Ornette Coleman performs onstage with his saxophone circa 1960.
Michael Ochs Archives / Getty Images
June 11, 2015 11:26 AM EDT

When TIME first wrote about the work of jazz saxophonist Ornette Coleman—who died on Thursday at 85—it was 1960 and Dizzy Gillespie was confused. “I don’t know what he’s playing,” the famed trumpeter admitted.

He was, the story continued, doing something new, and in the process creating much ado in the jazz world. But what exactly was so new and different about his sound? TIME explained:

Coleman’s willingness to break sound barriers was why, in his youth, one of his early bosses—bandleader Pee Wee Crayton—hired him and then paid him not to play. But, once the world caught up with him, it was what ended up making him a legend.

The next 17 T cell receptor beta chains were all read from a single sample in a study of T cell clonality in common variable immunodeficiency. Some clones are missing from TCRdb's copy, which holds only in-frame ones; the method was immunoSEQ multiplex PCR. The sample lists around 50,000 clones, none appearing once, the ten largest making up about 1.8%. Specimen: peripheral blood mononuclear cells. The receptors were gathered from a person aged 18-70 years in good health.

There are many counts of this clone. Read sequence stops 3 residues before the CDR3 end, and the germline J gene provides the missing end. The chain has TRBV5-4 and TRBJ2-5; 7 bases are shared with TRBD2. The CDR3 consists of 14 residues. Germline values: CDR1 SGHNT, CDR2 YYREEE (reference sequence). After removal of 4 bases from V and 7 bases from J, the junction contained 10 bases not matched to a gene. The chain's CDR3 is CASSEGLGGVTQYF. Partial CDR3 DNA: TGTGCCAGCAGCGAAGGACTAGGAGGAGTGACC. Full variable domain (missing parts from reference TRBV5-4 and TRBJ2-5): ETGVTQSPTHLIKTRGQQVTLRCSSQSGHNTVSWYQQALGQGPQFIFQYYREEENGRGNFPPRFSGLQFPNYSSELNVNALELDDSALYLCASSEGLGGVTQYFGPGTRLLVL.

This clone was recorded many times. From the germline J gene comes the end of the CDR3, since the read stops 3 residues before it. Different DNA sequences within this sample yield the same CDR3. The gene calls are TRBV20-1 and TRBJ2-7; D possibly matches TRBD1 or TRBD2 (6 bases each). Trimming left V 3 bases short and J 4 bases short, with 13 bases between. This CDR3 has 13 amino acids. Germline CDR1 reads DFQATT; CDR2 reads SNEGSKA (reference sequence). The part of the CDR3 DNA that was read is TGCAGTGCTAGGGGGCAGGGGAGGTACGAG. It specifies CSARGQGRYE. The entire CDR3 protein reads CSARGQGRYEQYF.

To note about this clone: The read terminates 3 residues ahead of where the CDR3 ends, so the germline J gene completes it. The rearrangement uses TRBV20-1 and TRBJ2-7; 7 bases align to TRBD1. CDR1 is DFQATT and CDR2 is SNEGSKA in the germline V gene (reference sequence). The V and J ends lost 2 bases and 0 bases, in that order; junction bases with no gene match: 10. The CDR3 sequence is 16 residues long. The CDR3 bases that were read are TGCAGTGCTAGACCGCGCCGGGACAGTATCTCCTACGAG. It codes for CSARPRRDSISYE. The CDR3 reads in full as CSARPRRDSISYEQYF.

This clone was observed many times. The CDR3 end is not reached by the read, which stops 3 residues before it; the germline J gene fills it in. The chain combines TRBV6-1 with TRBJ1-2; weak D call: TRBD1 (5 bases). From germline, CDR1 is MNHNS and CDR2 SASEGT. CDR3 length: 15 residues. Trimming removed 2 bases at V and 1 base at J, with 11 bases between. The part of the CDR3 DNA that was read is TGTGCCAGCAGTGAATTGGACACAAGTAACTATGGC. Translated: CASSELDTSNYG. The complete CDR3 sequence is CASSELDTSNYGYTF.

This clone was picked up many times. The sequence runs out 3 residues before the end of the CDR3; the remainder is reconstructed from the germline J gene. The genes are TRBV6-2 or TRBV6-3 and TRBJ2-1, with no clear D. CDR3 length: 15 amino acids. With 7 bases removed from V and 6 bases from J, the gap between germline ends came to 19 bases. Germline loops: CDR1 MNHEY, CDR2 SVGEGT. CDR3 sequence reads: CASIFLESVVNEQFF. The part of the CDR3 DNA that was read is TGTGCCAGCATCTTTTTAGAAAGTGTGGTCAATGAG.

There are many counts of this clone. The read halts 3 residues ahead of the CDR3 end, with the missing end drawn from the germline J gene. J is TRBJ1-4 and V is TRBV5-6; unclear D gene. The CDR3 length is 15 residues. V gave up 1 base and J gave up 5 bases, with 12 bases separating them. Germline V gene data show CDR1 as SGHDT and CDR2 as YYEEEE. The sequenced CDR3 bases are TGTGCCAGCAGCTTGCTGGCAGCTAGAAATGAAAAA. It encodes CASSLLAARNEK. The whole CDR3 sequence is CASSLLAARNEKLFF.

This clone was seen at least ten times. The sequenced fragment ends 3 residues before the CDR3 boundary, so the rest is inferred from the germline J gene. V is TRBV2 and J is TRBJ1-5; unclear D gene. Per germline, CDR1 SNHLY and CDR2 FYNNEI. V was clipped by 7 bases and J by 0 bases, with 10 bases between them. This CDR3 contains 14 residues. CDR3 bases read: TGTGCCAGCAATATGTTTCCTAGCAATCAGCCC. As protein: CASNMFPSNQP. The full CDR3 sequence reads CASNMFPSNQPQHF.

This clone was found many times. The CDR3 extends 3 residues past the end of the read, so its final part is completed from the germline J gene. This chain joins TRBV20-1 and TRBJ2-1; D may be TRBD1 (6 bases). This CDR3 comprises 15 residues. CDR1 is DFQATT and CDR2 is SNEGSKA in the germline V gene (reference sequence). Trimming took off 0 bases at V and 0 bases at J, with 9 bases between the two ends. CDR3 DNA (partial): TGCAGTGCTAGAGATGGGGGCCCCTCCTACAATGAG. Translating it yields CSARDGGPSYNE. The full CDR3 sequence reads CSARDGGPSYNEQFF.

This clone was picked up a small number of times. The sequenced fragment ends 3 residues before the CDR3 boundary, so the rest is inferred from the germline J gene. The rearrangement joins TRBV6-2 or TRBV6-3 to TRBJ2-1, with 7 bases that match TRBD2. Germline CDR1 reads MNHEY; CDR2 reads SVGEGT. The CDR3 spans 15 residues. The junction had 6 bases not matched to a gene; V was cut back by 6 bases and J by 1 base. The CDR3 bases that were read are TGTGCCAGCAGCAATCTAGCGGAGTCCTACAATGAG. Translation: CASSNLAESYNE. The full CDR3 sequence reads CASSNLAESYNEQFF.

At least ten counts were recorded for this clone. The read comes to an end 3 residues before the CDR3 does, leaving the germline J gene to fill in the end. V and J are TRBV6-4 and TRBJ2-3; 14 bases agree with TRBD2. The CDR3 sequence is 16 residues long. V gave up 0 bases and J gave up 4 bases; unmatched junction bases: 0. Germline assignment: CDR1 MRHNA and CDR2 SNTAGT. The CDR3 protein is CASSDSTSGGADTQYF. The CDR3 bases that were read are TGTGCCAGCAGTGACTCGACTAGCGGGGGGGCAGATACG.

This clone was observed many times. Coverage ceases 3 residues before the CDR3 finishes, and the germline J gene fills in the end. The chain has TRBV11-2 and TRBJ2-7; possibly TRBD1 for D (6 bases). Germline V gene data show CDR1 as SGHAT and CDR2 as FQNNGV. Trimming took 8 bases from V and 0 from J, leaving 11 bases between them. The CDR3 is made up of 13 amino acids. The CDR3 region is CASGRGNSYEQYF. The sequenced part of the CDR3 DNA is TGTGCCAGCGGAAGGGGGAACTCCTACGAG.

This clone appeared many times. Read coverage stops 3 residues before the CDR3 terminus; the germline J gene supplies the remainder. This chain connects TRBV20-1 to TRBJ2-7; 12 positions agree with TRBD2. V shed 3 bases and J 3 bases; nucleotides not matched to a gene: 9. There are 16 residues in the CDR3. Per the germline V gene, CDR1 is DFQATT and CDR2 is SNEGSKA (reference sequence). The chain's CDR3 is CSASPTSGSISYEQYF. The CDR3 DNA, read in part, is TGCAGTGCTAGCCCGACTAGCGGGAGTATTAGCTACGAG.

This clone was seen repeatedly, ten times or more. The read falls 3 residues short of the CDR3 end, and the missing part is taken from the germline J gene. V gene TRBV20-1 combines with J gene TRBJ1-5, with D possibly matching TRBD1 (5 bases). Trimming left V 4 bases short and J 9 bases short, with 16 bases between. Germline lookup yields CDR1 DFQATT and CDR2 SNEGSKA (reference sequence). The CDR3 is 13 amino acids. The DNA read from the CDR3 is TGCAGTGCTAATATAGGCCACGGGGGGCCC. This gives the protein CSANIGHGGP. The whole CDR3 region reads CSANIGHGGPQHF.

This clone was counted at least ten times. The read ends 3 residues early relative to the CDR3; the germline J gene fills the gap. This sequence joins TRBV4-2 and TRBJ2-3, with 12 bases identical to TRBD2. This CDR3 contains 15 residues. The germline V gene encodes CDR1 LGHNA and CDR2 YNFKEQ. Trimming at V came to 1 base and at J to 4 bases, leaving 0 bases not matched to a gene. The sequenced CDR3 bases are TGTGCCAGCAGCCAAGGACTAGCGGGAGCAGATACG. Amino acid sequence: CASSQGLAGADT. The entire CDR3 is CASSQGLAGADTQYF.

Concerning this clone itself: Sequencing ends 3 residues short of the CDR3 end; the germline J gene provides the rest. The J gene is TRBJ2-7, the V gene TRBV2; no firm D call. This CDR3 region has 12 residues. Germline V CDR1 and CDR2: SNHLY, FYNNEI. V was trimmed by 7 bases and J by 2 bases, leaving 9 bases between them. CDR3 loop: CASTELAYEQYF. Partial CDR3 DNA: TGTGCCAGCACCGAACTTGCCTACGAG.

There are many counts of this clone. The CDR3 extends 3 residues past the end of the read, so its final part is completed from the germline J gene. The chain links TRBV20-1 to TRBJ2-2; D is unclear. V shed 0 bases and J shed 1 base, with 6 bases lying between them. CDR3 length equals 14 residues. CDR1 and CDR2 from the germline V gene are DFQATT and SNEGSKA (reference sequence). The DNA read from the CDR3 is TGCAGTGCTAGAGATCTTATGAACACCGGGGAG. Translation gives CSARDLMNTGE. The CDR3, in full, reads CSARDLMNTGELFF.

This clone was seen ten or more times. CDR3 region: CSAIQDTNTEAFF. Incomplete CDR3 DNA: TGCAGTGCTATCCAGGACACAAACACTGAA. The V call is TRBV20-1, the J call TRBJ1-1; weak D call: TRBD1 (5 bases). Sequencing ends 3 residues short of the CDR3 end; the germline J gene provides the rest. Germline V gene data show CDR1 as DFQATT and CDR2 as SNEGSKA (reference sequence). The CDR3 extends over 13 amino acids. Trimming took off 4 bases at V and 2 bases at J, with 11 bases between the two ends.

Read the full 1960 story, here in the TIME Vault: Beyond the Cool

Write to Lily Rothman at lily.rothman@time.com.

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